Folk Lore eBook

James Napier
This eBook from the Gutenberg Project consists of approximately 190 pages of information about Folk Lore.
there are means whereby the fairies may be propitiated and induced to restore the real baby.  One of these methods is the following:—­The parents or friends of the stolen baby must take the fairy child to some known haunt of the fairies, generally some spot where peculiar soughing sounds are heard, where there are remains of some ancient cairn or stone circle, or some green mound or shady dell, and lay the child down there, repeating certain incantations.  They must also place beside it a quantity of bread, butter, milk, cheese, eggs, and flesh of fowl, then retire to a distance and wait for an hour or two, or until after midnight.  If on going back to where the child was laid they find that the offerings have disappeared, it is held as evidence that the fairies have been satisfied, and that the human child is returned.  The baby is then carried home, and great rejoicing made.  Mr. Rust states that he knew a woman who, when a baby, had been stolen away, but was returned by this means.



The next very important event in man’s life is marriage, and naturally, therefore, to this event there attached a multitude of superstitious notions and practices, many of which, indeed, do still exist.  The time when marriage took place was of considerable importance.  One very prevalent superstition, common alike to all classes in the community, and whose force is not yet spent, was the belief that it was unlucky to marry in the month of May.  The aversion to marrying in May finds expression in the very ancient and well-known proverb, “Marry in May, rue for aye,” and thousands still avoid marrying in this month who can render no more solid reason for their aversion than the authority of this old proverb.  But in former times there were reasons given, varying, however, in different localities.  Some of the reasons given were the following:—­That parties so marrying would be childless, or, if they had children, that the first-born would be an idiot, or have some physical deformity; or that the married couple would not lead a happy life, and would soon tire of each other’s society.  The origin of this superstition is to be found in ancient heathen religious beliefs and practices.  We have already noticed the ancient belief that the spirits of dead ancestors haunted the living, and I have given a formula whereby a single person could exorcise the ghosts of his departed relatives, and I have also mentioned that national festivals to propitiate the spirits of the dead were appointed by some nations.  Now, we find that among the Romans this national festival was held during the month of May, and during its continuance all other forms of worship were suspended, and the temples shut; and further, for any couple to contract marriage during this season was held to be a daring of the Fates which few were found hardy enough to venture.  Ovid says—­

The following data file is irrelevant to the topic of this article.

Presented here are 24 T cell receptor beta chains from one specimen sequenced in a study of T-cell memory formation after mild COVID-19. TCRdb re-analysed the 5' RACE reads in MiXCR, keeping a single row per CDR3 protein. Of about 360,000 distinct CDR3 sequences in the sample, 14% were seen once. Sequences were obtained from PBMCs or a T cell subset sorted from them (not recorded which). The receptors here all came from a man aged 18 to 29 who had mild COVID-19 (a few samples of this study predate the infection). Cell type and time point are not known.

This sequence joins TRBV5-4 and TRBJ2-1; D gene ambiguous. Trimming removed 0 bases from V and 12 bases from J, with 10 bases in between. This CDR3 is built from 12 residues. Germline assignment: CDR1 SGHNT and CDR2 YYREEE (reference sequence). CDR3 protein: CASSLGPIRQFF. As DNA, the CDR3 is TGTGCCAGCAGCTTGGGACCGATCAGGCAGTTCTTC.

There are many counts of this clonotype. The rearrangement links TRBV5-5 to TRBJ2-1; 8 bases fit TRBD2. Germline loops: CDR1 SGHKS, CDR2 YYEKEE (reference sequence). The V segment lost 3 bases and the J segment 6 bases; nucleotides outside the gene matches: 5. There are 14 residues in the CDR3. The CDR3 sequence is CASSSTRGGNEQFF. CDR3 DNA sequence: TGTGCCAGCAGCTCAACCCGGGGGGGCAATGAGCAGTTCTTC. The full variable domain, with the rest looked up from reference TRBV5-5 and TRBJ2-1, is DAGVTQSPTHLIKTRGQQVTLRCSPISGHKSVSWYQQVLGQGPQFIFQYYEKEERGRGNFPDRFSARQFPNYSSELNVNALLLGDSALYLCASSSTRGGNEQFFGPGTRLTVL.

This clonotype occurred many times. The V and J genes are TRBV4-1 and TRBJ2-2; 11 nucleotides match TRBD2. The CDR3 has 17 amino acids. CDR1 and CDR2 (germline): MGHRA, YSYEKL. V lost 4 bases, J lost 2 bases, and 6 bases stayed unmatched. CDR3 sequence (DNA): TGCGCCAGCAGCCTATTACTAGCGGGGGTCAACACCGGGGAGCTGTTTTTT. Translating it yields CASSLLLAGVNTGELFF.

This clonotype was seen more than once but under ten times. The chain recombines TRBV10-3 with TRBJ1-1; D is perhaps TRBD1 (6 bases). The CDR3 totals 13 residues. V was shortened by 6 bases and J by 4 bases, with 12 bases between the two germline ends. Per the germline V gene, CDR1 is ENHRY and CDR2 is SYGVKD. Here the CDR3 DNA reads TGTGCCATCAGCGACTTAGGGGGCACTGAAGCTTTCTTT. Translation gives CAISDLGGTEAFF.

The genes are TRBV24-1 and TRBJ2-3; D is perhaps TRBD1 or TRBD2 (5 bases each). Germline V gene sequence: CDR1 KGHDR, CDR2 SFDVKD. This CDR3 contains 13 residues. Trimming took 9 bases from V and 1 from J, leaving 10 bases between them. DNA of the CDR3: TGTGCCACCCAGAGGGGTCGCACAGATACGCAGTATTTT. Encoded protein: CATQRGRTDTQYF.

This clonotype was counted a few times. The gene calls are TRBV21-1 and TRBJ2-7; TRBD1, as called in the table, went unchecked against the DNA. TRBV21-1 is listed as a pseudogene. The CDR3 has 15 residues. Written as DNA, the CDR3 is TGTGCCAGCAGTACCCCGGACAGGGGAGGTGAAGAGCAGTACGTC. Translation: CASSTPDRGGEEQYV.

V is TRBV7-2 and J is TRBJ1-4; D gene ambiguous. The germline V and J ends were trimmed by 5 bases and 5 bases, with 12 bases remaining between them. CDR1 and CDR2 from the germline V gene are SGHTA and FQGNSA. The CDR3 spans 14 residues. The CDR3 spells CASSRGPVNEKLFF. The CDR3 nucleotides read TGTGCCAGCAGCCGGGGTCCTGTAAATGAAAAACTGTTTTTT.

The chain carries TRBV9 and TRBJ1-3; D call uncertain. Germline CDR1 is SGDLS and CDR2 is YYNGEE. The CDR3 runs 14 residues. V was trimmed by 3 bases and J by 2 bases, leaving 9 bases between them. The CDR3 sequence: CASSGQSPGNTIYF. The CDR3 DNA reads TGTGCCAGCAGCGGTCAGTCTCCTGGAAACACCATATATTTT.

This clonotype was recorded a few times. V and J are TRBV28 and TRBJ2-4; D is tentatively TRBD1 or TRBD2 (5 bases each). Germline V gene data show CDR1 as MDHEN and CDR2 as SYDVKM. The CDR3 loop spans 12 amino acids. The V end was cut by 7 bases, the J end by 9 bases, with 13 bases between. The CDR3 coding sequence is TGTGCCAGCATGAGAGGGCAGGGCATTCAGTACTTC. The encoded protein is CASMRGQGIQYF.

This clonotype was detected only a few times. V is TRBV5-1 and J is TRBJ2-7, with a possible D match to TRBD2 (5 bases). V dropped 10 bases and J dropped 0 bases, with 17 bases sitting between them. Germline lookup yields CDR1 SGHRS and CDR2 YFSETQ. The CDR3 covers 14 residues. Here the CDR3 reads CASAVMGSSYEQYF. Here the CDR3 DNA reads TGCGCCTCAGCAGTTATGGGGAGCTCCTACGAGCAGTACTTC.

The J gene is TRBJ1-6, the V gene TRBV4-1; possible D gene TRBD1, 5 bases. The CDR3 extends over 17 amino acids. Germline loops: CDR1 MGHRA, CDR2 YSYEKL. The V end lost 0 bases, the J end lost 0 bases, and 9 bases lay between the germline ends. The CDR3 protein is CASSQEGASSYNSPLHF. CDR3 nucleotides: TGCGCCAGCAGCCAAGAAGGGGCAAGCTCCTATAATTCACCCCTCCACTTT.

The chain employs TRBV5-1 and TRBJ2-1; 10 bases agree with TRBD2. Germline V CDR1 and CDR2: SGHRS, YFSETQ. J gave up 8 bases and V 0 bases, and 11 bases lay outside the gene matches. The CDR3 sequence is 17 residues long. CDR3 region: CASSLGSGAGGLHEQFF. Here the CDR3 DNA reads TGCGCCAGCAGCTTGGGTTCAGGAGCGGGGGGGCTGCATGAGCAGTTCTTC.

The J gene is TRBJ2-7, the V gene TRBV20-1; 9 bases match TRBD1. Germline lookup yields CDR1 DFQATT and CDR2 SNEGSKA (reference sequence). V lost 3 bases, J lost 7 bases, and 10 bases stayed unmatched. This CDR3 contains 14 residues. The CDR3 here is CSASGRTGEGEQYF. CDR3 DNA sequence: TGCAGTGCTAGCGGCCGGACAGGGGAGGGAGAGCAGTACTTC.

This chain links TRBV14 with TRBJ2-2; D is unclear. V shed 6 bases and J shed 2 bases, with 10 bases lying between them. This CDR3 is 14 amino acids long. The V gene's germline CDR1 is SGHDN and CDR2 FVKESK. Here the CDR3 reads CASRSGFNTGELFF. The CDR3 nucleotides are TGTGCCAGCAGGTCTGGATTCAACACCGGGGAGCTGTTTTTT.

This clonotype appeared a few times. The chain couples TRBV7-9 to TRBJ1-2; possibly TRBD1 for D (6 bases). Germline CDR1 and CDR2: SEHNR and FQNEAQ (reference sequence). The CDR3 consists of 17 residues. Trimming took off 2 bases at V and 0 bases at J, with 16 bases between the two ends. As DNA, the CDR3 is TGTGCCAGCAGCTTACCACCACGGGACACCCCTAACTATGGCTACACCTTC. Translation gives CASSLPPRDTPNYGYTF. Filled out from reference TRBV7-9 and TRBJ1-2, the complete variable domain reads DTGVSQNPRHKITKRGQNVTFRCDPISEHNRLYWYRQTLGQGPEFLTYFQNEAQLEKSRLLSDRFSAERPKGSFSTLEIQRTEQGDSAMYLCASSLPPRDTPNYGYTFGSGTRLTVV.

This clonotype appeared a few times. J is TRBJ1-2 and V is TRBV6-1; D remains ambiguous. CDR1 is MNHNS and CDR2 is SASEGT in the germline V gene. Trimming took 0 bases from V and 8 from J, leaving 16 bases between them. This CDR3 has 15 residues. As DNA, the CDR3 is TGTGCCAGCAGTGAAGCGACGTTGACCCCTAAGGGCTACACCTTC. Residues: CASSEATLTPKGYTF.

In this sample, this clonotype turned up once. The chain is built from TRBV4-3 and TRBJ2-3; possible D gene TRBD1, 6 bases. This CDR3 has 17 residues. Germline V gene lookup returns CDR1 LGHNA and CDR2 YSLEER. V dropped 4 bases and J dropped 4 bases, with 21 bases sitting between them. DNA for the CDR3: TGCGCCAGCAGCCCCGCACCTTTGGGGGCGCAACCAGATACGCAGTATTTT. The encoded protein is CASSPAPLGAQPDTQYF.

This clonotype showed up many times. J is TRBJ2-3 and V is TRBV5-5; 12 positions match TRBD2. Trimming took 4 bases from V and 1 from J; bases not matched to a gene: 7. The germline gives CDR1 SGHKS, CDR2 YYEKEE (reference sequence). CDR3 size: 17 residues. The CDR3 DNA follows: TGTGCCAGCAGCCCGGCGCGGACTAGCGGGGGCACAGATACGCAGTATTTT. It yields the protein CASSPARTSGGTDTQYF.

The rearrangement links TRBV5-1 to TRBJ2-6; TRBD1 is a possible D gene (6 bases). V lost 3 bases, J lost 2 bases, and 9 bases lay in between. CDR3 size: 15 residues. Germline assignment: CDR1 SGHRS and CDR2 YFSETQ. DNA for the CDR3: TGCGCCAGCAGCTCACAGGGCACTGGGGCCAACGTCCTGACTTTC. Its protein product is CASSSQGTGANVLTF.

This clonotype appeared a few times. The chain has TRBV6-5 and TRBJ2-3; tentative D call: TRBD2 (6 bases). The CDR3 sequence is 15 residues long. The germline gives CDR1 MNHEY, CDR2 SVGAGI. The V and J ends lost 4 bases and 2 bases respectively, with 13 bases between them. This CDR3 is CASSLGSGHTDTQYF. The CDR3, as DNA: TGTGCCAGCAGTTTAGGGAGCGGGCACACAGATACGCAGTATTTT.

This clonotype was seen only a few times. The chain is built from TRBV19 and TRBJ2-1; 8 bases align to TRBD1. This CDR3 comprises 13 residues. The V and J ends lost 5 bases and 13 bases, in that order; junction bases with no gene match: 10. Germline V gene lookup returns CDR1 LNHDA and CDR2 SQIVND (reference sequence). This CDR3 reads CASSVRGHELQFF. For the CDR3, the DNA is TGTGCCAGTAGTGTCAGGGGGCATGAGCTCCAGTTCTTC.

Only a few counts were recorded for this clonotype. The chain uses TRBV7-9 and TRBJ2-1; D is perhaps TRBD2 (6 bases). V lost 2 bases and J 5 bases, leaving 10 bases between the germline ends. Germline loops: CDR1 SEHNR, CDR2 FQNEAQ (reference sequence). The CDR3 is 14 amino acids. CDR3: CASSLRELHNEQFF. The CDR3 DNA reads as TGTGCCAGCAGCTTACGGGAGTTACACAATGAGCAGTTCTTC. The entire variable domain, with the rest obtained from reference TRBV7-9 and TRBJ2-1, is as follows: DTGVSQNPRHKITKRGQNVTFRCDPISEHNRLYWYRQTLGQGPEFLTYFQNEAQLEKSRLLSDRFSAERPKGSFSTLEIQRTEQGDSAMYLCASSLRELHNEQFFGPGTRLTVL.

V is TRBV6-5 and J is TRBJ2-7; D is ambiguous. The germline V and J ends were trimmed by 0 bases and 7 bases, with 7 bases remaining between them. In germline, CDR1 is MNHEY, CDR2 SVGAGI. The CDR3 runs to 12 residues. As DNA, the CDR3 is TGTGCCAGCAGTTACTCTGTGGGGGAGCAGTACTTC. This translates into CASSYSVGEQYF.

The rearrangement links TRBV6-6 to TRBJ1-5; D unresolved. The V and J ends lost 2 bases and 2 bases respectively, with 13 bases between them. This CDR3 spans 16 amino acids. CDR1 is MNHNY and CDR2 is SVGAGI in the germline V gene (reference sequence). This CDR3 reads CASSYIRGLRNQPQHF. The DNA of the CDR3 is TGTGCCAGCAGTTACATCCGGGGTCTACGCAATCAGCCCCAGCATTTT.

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Folk Lore from Project Gutenberg. Public domain.
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